Do not have figures either but will try finding some. Think it's so hard to get figures due to the secrecy of the court system. And then you'd have people with different amounts of access from nil to a hour month right up to half the week etc

Latemates Sun 03-Jul-11 16:24:12

Fuzzywuzzy ... I understand that is your view but there is the other side where caring wonderful NRP are not getting much access and the children are missing out. And that do pay maintenance but can not get more than every other weekend for their children

fuzzywuzzy Sun 03-Jul-11 16:39:24

Latemates, ime every other weekend is the beginning, usually so the child can become accustomed to the arrangement then it's moved forward with shared contact over school holidays and more time during term time depending on the NRP's location, sometimes it's not feasible if the NRP isn't local as the child has to go to school.

I actually don't now anyone who has lost contact with their child, or has had fortnightly contact for any longer than about six months. It's fortnightly with over night so both Saturday & Sunday during term time with school holidays equally split. The fairest arrangement for a school aged child.

Latemates Sun 03-Jul-11 17:07:19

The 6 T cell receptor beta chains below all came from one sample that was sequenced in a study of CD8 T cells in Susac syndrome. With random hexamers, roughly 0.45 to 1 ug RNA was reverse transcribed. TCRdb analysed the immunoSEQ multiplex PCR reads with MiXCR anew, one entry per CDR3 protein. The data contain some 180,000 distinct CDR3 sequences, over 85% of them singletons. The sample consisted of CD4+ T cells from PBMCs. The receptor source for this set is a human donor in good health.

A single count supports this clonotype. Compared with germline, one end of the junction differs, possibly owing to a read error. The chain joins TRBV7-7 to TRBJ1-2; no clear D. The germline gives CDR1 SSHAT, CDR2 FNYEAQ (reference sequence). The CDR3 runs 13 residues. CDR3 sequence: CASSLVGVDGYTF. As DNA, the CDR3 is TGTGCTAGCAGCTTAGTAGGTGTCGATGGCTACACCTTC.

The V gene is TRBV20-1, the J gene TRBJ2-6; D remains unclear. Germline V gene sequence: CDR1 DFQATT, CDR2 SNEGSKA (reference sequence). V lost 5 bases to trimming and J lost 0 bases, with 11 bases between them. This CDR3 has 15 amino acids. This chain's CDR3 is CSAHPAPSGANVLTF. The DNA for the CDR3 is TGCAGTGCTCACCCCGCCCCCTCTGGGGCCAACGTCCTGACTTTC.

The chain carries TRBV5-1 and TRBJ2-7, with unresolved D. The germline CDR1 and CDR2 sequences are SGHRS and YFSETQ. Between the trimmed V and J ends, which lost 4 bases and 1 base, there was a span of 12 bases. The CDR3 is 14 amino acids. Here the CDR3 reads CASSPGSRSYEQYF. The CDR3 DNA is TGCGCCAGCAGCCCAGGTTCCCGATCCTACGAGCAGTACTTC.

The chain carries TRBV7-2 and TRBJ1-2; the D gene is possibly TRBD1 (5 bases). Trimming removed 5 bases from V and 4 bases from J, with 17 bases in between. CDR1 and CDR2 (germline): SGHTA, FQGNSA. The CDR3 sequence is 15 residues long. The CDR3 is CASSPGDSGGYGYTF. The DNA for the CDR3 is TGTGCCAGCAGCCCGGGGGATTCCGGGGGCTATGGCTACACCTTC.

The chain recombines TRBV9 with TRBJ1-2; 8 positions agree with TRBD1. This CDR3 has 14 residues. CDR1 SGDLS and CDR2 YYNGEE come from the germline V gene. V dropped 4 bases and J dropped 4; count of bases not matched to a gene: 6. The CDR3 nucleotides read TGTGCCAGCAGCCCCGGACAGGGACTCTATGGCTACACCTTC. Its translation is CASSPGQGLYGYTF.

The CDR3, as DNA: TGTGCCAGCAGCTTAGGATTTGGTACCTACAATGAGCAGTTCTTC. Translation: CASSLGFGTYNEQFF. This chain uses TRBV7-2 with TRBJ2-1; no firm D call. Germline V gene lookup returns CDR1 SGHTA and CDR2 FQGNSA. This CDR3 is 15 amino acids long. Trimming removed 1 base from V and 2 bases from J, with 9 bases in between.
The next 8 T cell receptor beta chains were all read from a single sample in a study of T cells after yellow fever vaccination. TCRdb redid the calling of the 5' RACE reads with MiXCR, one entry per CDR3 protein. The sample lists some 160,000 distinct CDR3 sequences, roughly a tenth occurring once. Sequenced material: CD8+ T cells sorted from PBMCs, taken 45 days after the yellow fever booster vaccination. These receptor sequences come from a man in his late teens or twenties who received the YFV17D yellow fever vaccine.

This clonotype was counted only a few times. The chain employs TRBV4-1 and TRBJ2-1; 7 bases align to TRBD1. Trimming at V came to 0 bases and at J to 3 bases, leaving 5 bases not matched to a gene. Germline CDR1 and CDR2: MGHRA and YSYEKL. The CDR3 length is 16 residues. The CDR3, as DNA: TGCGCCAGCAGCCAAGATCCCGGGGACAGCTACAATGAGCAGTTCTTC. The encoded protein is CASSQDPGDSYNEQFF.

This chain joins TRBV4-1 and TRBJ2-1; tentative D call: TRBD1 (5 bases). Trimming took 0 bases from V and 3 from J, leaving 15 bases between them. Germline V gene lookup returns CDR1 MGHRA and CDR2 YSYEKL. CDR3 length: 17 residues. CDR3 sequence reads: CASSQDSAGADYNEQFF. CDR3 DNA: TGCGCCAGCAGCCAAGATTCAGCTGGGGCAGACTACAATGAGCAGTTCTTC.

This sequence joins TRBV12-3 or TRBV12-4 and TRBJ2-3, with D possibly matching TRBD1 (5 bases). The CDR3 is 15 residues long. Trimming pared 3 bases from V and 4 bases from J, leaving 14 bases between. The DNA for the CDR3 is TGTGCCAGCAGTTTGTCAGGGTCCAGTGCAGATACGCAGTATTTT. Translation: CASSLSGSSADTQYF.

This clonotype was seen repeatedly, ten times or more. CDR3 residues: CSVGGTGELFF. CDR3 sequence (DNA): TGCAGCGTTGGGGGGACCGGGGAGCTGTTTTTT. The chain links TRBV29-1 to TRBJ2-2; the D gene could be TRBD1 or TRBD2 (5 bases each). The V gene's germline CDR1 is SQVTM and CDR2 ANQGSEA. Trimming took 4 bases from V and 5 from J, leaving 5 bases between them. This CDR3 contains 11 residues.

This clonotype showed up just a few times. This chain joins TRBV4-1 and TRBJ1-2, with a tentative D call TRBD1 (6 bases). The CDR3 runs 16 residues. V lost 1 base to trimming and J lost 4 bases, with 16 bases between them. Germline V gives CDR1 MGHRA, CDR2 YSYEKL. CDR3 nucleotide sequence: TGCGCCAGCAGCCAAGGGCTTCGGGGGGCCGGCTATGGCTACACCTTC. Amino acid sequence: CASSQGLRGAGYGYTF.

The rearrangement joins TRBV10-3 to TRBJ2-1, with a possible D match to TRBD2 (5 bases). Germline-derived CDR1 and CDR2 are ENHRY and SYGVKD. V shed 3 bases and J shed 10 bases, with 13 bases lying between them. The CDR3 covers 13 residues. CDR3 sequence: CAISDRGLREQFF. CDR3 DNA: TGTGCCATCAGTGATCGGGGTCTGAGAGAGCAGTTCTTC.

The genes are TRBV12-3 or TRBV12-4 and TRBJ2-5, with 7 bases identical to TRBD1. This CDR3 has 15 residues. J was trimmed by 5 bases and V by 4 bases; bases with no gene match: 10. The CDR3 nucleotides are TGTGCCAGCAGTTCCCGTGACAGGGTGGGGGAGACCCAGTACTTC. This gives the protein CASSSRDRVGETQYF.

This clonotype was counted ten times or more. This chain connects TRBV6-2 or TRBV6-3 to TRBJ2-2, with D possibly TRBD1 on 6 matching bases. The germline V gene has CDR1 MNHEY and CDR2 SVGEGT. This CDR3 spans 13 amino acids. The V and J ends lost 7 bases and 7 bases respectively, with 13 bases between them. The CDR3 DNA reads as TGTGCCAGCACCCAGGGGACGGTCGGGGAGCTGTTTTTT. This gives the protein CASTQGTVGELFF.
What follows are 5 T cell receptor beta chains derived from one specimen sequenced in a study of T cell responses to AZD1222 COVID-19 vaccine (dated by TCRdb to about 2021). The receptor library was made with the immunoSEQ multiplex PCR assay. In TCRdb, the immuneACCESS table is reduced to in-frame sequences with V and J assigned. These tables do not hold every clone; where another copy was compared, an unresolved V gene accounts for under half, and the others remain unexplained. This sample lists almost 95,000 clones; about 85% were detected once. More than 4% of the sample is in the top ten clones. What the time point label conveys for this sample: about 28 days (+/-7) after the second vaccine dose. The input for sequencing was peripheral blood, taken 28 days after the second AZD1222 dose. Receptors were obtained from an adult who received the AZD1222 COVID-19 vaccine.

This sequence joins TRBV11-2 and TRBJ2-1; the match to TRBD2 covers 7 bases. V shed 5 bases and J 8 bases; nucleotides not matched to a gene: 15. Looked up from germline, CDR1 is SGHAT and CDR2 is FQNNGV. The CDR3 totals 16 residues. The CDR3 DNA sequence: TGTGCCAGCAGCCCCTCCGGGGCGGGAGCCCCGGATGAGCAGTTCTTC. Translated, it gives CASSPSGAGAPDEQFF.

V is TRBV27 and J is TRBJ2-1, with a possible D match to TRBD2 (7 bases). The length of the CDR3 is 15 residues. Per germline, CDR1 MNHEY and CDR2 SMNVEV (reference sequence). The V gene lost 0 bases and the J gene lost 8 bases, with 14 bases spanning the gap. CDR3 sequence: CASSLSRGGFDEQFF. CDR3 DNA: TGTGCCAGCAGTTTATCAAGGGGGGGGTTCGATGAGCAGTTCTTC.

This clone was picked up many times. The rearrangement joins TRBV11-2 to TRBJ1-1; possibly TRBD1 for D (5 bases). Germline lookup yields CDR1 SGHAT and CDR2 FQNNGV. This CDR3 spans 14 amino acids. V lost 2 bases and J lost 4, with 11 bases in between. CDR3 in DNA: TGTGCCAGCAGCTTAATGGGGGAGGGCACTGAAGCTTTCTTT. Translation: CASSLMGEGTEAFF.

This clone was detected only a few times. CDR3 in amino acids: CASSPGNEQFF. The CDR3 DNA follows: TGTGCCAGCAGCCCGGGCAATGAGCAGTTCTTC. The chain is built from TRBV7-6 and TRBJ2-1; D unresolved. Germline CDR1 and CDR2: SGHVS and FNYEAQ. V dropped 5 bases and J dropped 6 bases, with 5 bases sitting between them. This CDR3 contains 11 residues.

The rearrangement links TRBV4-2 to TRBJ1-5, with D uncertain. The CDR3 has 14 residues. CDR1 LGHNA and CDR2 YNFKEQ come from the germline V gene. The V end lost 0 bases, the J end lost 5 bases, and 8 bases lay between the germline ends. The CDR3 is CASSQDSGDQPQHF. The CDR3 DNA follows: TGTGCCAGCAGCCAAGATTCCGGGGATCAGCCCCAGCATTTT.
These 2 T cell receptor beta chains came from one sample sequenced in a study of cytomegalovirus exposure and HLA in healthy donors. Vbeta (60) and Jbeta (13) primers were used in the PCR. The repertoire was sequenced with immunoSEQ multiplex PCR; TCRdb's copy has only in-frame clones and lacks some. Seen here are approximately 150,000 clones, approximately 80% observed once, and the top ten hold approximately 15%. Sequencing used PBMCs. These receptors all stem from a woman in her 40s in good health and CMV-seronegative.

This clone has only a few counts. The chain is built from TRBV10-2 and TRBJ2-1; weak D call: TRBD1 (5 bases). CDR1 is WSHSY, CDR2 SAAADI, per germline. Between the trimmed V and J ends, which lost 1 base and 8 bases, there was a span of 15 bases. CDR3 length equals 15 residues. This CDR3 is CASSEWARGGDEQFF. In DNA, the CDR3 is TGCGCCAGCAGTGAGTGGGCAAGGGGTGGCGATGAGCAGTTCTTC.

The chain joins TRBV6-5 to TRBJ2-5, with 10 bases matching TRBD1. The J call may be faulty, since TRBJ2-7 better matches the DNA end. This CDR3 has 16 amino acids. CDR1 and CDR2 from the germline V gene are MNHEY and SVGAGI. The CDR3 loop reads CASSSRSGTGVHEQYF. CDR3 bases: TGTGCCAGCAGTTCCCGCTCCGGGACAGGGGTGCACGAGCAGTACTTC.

But there are people who are denied contact, have no contact or limited contact or contact controlled by the RP mood and RPs who ignore contact orders.etc etc

If there was no problems with access then organisations like J4F and FNF would not have so many members. The reason the issues aren't well know are due to the secrecy of the family courts. Parents cAn't talk about the case otherwise they are in contempt of court.

I think there are good and bad on both sides (mums and dads).

gillybean2 Sun 03-Jul-11 17:08:45

I do know people who's ex's have used all manner of false alligations to stop contact. Though with most contact of some kind is ordered by court... eventually. It is a long old wait for that to happen and must be incredibly hard for the parent denied contact in the mean time who then has to accept whatever scraps of contact the ex offers until they get to the proper hearing.

And I do know of one NRP whose dd was abducted abroad when her mother's attempts to stop contact (including eventually false alligations of sexual abuse by dad on dd) where yet again invesigated and, yet again, found to be false.

So there are cases of this out there.

I think if you asked NRP if they were denied contact by teh ex most would say yes as they probably had been at some point for whatever reason. Whetehr it was because the dc were ill, their requests were not considered reasonable by the RP, or just because the ex was being vexious on purpose is probably irrelevant to the questions answer in reality. Lots would say they were denied contact. Most of those would then get contact (via court) at a later date.
So the question is subjective on many levels...

gillybean2 Sun 03-Jul-11 17:10:04